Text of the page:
Whistleblowers un-gagged in Australia

Australia dropped secrecy rules which were unnecessary, undermined democratic accountability and were likely to have been unconstitutional, writes Kelsi Farrington

The Australian government has quietly dropped secrecy rules which would have seen employees of immigration detention centres – everyone from guards to lawyers and teachers – face two years in prison if they spoke out about the mistreatment of detainees.

In recent years, health professionals, lawyers and international rights groups have repeatedly condemned the Australian Border Force Act and the dire conditions inside the ‘offshore processing’ refugee camps on Nauru and Manus Island.

Laura Neil of the Australian Lawyers Alliance (ALA) said in a statement that the ALA ‘[welcomed] the removal of these draconian secrecy provisions’ on 14 August, arguing that they were ‘unnecessary, undermined democratic accountability and were likely to have been unconstitutional’.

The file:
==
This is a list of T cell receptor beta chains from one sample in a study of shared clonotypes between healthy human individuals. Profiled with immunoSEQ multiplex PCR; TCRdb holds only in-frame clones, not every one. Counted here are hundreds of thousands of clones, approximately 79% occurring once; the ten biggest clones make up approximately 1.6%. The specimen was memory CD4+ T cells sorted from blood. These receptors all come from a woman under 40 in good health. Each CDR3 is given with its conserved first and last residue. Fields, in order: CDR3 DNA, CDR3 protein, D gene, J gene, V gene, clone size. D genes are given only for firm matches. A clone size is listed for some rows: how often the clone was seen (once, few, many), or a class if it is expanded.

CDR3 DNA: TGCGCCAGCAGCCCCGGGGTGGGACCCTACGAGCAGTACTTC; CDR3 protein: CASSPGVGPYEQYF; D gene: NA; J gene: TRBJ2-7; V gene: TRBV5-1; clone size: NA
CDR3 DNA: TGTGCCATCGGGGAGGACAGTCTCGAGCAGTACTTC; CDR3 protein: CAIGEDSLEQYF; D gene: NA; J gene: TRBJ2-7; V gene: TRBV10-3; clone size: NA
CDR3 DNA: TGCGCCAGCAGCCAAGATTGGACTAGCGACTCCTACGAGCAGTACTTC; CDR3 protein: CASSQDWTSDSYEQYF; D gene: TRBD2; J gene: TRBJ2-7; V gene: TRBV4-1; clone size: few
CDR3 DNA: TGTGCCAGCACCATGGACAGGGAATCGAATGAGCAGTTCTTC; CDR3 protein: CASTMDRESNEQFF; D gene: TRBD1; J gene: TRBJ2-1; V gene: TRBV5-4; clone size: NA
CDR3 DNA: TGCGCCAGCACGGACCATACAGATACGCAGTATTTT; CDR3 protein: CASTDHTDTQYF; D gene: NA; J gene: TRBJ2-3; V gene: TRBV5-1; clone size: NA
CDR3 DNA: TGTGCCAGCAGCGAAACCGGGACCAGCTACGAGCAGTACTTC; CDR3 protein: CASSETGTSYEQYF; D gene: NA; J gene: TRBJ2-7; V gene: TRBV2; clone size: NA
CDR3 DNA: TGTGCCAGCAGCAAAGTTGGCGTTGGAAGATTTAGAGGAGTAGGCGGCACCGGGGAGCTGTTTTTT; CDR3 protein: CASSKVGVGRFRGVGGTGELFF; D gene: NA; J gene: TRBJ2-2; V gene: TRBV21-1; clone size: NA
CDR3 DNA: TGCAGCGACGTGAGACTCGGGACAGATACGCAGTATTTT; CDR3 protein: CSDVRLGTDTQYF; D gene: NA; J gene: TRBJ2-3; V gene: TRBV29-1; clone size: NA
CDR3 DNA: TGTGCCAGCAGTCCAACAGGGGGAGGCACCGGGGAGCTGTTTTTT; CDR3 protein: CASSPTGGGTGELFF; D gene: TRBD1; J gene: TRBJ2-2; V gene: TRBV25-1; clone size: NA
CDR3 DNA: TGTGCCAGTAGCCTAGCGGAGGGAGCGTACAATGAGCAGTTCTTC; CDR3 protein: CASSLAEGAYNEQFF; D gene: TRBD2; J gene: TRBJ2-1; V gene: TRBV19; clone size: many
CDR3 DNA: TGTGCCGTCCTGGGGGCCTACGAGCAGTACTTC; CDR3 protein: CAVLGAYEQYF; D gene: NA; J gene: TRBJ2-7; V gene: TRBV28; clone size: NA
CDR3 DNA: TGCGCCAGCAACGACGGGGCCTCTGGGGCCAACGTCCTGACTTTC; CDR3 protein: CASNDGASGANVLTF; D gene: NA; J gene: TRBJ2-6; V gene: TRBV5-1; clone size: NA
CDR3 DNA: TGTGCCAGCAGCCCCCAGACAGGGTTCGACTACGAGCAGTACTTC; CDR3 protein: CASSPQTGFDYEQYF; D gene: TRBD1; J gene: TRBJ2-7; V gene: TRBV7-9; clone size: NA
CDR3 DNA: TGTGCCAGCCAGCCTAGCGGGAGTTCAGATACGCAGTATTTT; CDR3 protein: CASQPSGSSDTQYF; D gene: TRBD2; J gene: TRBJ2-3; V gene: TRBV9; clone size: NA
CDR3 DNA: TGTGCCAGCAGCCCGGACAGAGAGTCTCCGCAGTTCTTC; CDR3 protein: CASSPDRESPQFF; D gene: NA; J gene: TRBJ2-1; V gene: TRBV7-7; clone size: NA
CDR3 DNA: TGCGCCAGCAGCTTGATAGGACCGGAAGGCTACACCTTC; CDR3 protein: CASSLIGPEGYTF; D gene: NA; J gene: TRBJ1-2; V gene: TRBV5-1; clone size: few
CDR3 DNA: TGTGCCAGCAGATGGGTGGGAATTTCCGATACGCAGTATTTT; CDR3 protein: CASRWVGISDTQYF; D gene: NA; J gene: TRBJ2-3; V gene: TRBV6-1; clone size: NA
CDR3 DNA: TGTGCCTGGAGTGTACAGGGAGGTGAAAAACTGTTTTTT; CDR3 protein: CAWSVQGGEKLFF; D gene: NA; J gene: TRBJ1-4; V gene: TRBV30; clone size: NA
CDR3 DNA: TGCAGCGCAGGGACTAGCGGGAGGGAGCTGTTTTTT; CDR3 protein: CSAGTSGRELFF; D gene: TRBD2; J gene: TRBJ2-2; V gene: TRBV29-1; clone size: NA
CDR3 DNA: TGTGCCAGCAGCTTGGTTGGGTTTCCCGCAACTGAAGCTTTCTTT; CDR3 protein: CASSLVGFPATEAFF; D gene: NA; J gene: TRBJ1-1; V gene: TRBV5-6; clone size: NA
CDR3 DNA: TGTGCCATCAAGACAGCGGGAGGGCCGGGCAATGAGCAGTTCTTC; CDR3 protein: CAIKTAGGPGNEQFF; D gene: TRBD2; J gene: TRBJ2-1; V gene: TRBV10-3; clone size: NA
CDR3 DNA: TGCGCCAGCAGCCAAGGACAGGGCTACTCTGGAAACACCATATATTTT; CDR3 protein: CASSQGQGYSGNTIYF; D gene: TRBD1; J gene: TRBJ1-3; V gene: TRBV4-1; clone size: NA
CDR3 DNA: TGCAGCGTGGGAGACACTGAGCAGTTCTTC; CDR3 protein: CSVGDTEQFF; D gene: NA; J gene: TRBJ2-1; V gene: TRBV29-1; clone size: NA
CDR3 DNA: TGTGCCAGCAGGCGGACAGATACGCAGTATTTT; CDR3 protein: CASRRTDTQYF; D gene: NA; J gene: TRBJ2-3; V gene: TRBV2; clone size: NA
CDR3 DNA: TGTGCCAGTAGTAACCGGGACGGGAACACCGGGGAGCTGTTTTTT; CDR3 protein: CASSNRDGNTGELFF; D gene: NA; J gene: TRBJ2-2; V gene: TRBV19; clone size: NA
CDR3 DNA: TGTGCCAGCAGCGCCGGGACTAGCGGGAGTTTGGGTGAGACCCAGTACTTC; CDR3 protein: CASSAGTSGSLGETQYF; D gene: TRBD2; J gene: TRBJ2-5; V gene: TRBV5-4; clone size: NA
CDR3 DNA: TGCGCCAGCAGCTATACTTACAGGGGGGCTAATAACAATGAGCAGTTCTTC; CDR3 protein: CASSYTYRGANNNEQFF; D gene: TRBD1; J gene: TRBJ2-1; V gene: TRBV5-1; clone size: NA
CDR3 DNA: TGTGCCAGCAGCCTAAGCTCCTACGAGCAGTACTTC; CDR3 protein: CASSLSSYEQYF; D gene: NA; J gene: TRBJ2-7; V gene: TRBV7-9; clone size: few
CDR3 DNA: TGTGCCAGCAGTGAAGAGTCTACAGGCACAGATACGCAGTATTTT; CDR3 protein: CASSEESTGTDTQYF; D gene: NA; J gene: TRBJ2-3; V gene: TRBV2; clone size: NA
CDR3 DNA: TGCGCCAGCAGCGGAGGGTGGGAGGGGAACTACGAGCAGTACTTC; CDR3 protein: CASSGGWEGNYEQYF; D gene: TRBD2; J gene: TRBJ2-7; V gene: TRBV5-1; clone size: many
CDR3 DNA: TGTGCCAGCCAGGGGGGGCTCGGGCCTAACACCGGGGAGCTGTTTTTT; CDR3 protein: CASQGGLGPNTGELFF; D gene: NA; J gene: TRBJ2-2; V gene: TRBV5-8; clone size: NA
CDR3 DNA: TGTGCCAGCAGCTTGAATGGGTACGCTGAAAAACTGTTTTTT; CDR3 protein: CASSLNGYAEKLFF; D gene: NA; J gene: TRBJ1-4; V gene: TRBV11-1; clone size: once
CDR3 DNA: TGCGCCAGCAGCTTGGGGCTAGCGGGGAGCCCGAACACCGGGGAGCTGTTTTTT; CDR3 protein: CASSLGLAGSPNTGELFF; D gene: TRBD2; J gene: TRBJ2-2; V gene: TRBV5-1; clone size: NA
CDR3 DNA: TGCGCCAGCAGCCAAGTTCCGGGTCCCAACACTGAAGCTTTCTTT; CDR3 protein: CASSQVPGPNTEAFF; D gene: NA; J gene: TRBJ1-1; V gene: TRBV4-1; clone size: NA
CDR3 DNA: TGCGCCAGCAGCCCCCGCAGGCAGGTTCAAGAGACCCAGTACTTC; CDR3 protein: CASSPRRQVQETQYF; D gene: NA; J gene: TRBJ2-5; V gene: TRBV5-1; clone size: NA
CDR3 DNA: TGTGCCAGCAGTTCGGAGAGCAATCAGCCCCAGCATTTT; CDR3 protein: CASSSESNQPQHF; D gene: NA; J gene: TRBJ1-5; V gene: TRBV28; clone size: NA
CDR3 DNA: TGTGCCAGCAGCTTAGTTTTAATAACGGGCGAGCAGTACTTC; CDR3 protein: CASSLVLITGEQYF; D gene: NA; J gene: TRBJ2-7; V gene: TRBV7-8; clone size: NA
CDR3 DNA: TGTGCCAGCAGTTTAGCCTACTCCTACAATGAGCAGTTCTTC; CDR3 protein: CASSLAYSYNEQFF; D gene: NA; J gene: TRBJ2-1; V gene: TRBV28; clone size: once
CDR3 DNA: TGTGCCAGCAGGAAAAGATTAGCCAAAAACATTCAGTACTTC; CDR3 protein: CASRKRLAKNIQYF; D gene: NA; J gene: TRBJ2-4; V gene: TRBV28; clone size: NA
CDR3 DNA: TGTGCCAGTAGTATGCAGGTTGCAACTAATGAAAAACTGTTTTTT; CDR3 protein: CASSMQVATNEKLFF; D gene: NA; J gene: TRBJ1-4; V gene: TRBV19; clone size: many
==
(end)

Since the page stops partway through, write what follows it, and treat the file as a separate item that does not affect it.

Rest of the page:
In 2016, Doctors 4 Refugees and the Fitzroy Legal Centre challenged the Act in the Australian High Court on the grounds that its provisions ‘breached doctors’ implied constitutional freedom of political communication’.

The Act was altered to exclude internally hired health practitioners but campaigners pushed for the secrecy provisions to be scrapped completely.

‘Democracy relies on all of us being able to speak freely about what our government does,’ said Neil. ‘Imposing gag laws on those who might speak out to help people who have been mistreated in government-run detention centres was outrageous.’